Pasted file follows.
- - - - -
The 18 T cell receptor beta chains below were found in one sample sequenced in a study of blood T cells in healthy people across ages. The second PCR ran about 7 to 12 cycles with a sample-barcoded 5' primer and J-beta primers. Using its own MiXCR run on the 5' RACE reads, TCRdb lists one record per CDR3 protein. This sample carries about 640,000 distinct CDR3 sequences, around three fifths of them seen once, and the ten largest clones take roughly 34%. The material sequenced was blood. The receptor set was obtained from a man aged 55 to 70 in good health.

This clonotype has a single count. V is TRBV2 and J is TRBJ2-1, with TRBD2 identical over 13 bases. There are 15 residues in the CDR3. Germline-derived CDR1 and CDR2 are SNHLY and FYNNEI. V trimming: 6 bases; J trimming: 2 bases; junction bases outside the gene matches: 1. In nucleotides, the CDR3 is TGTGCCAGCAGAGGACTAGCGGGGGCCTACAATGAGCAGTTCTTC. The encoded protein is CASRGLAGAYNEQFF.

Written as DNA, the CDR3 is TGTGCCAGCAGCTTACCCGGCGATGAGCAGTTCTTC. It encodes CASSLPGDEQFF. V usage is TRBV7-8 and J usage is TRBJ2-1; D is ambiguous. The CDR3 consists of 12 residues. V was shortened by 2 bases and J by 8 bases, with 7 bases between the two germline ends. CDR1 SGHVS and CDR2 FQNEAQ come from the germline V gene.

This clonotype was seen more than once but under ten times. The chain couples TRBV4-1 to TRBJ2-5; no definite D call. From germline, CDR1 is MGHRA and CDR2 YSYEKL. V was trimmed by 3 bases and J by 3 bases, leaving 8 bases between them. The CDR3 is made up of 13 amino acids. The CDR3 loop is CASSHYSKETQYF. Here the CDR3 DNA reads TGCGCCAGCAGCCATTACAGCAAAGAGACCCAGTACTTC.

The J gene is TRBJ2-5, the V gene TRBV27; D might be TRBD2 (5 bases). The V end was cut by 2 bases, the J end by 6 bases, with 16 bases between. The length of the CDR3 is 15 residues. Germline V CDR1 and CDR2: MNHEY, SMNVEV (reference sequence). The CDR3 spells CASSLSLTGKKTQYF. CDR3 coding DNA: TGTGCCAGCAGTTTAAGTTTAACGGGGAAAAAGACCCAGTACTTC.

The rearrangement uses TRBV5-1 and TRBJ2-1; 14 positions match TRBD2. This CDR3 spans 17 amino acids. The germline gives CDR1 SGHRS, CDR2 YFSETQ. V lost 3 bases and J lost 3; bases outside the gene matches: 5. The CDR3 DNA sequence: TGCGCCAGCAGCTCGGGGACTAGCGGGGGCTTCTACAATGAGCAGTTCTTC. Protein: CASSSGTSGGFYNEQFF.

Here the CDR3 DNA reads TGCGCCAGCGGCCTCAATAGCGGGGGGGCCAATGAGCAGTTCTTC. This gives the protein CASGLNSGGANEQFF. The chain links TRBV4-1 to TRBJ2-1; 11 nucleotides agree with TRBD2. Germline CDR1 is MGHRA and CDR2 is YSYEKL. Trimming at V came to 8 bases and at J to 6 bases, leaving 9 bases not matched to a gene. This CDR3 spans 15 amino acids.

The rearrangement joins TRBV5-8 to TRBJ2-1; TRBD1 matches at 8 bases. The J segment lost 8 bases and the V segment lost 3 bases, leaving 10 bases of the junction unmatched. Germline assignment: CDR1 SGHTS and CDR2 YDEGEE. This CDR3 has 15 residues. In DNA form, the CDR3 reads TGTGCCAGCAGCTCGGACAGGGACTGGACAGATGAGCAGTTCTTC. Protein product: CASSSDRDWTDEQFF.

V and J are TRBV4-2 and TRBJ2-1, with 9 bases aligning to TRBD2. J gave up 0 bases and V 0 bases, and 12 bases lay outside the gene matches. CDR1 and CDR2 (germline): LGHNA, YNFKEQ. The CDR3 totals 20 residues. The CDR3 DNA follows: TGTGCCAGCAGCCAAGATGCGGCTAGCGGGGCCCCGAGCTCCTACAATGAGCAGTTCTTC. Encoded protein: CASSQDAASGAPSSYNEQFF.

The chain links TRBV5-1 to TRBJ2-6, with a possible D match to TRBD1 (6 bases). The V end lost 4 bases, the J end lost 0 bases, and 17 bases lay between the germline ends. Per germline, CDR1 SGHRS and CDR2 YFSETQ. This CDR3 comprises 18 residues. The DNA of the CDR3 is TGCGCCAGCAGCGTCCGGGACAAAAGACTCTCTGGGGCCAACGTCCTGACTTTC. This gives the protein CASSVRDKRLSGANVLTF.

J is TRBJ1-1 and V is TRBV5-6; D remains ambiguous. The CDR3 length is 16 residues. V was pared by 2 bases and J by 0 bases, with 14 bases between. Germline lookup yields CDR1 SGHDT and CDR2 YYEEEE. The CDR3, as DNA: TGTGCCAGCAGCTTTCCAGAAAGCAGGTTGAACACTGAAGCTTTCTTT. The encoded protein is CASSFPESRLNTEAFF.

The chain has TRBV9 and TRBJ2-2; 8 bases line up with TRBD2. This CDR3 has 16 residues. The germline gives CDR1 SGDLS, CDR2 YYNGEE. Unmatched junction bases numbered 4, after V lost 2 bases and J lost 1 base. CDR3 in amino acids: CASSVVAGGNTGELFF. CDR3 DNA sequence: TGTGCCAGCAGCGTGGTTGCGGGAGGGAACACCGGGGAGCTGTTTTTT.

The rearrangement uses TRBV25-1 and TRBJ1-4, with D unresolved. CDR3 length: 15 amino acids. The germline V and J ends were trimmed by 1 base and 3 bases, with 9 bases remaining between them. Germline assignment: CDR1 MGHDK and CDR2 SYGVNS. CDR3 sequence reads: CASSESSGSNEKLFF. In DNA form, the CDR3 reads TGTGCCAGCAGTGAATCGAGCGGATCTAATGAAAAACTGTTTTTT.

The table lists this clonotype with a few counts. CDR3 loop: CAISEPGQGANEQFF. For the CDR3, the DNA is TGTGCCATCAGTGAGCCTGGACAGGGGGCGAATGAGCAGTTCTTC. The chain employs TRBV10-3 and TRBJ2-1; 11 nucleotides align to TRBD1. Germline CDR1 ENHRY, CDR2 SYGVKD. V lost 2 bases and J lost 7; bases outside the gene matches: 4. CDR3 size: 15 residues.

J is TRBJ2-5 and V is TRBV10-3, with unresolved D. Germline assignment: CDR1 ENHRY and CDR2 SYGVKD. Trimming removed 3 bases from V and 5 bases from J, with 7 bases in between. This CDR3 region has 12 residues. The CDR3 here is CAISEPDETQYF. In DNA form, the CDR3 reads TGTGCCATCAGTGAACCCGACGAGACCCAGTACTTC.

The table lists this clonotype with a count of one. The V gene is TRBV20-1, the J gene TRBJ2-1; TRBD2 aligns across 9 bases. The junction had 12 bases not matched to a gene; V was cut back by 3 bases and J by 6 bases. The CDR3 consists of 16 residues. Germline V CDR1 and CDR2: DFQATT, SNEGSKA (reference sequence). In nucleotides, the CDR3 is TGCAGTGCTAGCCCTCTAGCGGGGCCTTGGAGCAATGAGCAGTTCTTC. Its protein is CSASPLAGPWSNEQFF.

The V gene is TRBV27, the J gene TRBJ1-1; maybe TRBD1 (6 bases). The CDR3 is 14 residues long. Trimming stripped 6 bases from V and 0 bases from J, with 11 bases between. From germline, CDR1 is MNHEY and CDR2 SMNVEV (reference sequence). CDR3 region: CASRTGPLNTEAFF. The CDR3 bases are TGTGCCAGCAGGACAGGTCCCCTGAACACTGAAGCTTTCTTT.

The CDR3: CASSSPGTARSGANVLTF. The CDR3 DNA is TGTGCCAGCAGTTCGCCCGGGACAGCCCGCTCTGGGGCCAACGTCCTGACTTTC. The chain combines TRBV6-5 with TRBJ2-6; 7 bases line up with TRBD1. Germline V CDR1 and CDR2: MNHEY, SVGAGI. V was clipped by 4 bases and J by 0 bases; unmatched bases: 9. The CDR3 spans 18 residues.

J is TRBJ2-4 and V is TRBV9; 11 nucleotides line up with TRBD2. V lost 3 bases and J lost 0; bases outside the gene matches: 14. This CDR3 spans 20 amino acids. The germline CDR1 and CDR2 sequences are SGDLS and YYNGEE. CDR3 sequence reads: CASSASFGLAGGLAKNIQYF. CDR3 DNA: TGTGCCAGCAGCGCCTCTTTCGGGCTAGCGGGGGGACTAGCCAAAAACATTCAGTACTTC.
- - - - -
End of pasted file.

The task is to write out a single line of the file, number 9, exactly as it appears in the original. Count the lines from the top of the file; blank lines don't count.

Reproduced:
V and J are TRBV4-2 and TRBJ2-1, with 9 bases aligning to TRBD2. J gave up 0 bases and V 0 bases, and 12 bases lay outside the gene matches. CDR1 and CDR2 (germline): LGHNA, YNFKEQ. The CDR3 totals 20 residues. The CDR3 DNA follows: TGTGCCAGCAGCCAAGATGCGGCTAGCGGGGCCCCGAGCTCCTACAATGAGCAGTTCTTC. Encoded protein: CASSQDAASGAPSSYNEQFF.